HAIKOU, June 5 (Xinhua) -- During high tide, swaths of mangrove trees form a green sea over a vast wetland in south China's Hainan Province, and when the tide ebbs, their crisscross roots protrude out of muddy land.
Such is the beauty of the Hainan Lingshui Mangrove National Wetland Park, located in Lingshui Li Autonomous County in the southern province of Hainan. The coastal park is home to various coastal, river and artificial wetlands, with 21 types of mangrove trees thriving there.
However, just a few years ago, the area presented a strikingly different picture compared to its current state.
"In the past, there were a lot of messy fishponds, and local fishermen just discharged wastewater into the lagoons where the park is located," said Wang Qilin, Lingshui's deputy mayor. "These activities severely damaged the local mangrove forests."
In recent years, authorities in Hainan have taken a variety of measures to enhance the protection of the trees, including transforming the fishponds back into wetlands. From 2016 to 2021, the province transformed 2,777 hectares of ponds into wetlands, with newly planted mangrove forests reaching about 1,400 hectares.
According to the latest figures from the provincial department of natural resources and planning, by the end of 2022, the province planted and restored mangrove trees totaling about 717 hectares through centrally-funded restoration projects.
DAMAGE TO MANGROVE FORESTS
Typically composed of evergreen trees or shrubs, mangroves grow in intertidal zones on tropical and subtropical coasts. Dubbed "coast guards," they play a vital role in purifying seawater, mitigating the impacts of wind and waves, and maintaining biodiversity.
In Hainan alone, the coastal cities and counties, including Haikou, Wenchang and Danzhou, boast a substantial expanse of mangrove forests, spanning approximately 6,549 hectares. These regions encompass the majority of the mangrove areas in the province.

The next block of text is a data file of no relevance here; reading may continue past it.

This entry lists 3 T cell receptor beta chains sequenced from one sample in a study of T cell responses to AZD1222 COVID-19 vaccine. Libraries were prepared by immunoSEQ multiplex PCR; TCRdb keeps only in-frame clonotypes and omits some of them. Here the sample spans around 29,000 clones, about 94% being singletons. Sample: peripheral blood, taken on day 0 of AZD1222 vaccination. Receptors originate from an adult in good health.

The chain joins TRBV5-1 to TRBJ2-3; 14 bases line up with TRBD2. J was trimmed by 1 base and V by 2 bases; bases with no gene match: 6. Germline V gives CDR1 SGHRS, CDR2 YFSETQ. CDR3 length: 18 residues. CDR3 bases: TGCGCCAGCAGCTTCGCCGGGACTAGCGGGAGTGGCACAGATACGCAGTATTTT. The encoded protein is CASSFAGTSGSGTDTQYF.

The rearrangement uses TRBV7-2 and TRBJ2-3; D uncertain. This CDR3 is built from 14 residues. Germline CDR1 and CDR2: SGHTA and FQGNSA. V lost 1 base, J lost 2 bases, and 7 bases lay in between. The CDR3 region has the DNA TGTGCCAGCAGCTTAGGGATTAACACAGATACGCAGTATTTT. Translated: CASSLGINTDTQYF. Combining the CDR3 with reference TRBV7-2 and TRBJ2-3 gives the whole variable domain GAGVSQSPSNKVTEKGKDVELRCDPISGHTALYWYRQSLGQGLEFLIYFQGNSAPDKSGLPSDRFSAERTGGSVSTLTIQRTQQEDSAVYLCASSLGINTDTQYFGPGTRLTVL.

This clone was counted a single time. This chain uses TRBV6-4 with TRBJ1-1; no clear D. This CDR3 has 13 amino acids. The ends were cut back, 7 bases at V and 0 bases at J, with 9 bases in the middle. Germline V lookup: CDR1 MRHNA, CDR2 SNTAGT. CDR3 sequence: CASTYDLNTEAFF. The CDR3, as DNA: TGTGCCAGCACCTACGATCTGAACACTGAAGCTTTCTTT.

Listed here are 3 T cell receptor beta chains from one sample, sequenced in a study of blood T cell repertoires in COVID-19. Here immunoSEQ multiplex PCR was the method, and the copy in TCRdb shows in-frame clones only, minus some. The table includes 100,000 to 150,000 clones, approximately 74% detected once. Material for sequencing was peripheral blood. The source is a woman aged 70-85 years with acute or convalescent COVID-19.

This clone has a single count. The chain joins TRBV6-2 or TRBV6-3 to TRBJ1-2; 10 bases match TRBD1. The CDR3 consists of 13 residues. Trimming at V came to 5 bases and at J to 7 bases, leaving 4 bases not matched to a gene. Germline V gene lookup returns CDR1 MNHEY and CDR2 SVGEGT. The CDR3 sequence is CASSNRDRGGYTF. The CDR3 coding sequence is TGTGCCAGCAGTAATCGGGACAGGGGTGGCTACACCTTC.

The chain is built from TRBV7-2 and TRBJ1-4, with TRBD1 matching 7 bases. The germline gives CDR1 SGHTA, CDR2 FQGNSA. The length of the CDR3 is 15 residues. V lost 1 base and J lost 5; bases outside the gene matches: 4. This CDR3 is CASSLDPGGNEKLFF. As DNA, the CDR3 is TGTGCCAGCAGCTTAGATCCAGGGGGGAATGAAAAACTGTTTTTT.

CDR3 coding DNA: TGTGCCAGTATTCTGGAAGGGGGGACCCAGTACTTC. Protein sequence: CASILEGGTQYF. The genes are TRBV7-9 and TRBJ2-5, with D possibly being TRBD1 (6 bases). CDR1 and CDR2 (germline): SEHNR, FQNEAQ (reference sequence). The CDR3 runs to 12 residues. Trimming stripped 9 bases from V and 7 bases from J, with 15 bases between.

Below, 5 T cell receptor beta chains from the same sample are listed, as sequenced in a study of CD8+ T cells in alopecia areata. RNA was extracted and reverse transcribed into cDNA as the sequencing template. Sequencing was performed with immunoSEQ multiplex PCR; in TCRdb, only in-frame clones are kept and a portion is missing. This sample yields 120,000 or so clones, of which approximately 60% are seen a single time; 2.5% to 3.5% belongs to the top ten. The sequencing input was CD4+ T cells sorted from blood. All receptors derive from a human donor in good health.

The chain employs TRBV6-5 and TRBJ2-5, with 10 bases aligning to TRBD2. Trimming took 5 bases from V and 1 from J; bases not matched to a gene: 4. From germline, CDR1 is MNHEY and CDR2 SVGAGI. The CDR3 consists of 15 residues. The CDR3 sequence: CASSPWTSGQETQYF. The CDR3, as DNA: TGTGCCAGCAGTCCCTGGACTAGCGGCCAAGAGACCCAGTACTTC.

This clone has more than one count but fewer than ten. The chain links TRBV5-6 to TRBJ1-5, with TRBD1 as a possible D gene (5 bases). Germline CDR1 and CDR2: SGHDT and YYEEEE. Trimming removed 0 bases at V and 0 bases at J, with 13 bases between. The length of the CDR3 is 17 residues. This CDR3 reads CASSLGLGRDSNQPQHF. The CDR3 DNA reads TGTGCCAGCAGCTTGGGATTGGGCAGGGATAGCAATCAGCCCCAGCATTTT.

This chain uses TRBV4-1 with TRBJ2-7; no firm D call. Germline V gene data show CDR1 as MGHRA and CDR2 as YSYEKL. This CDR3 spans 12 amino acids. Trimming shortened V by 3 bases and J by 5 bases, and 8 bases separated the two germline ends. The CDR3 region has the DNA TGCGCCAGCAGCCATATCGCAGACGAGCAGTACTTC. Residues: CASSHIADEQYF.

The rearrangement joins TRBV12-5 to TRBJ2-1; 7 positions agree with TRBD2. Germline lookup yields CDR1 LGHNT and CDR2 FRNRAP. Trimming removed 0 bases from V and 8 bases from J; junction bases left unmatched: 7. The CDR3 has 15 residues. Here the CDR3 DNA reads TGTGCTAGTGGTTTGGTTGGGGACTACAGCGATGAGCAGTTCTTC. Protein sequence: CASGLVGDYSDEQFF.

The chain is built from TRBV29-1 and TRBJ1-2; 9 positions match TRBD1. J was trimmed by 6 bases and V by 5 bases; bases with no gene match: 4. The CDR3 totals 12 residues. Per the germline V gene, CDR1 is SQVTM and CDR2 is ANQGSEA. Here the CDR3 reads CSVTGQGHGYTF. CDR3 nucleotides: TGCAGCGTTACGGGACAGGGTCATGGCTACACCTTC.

However, in recent years, certain regions have witnessed an escalating toll on mangrove trees.
Take Wenchang, situated in northeastern Hainan as an example. In this area, prone to typhoon landfalls, mangrove trees serve as a crucial protective barrier against marine natural disasters. Authorities have designated areas for mangrove protection, but long-term, extensive fish and shrimp-raising industries contaminated the area and caused the number of mangrove forests to shrink.
Fu Shipei, 50, who is a local resident of Wenchang's Liangfeng Village, holds cherished childhood memories of the mangrove forests in the area.
"Over the past decades, thousands of fishponds and shrimp ponds have emerged and expanded, encroaching upon marine waters," Fu said, adding that these ponds literally ate the forests little by little.
However, the dwindling number of mangroves triggered a series of chain reactions.
"The ocean's ecosystem was damaged, and the coastal villages' ability to weather natural disasters waned," said Huang Hongshan, deputy head of Wenchang's city bureau of natural resources and planning. "You have to understand that Wenchang is a main landing area for typhoons."
GROWING PROTECTION EFFORTS
To protect the environment, authorities in Hainan adopted a variety of measures.
For instance, in 2017, the provincial government issued a guideline, specifying the goal of wetland restoration and proposed plans for restoring mangrove wetlands. A year later, the provincial legislature passed a wetland protection regulation, improving the legal system for wetland protection. In 2019, the Hainan government issued a guideline, setting the goal of increasing an additional 2,000 hectares of mangrove forests by 2025.
In various localities of Hainan, wetland restoration work has begun, with Lingshui investing 760 million yuan (about 107 million U.S. dollars) in ecological restoration since 2016. To date, over 700 local fishing families have voluntarily restored their fish-raising farms to their natural state as part of mangrove forest conservation efforts.
"The water here has become clean, and white cranes come to visit in droves," said Wang Zhiqiang, a wildlife expert from Lingshui. "We have observed the presence of sandworms in the forests, indicating an environment of exceptional quality as these creatures require pristine water to live."
Meanwhile, authorities compensated local fishermen with money while also offering them jobs as forest patrollers for additional income.
Similar measures have been taken in places such as Wenchang, where the mangrove area has reached 187 hectares after restoration.
To enhance conservation efforts, it is important to map out guidelines for wetland protection and rural revitalization, and set up standards in wetland protection, said Zhan Changzhi, who works with the Haikou University of Economics.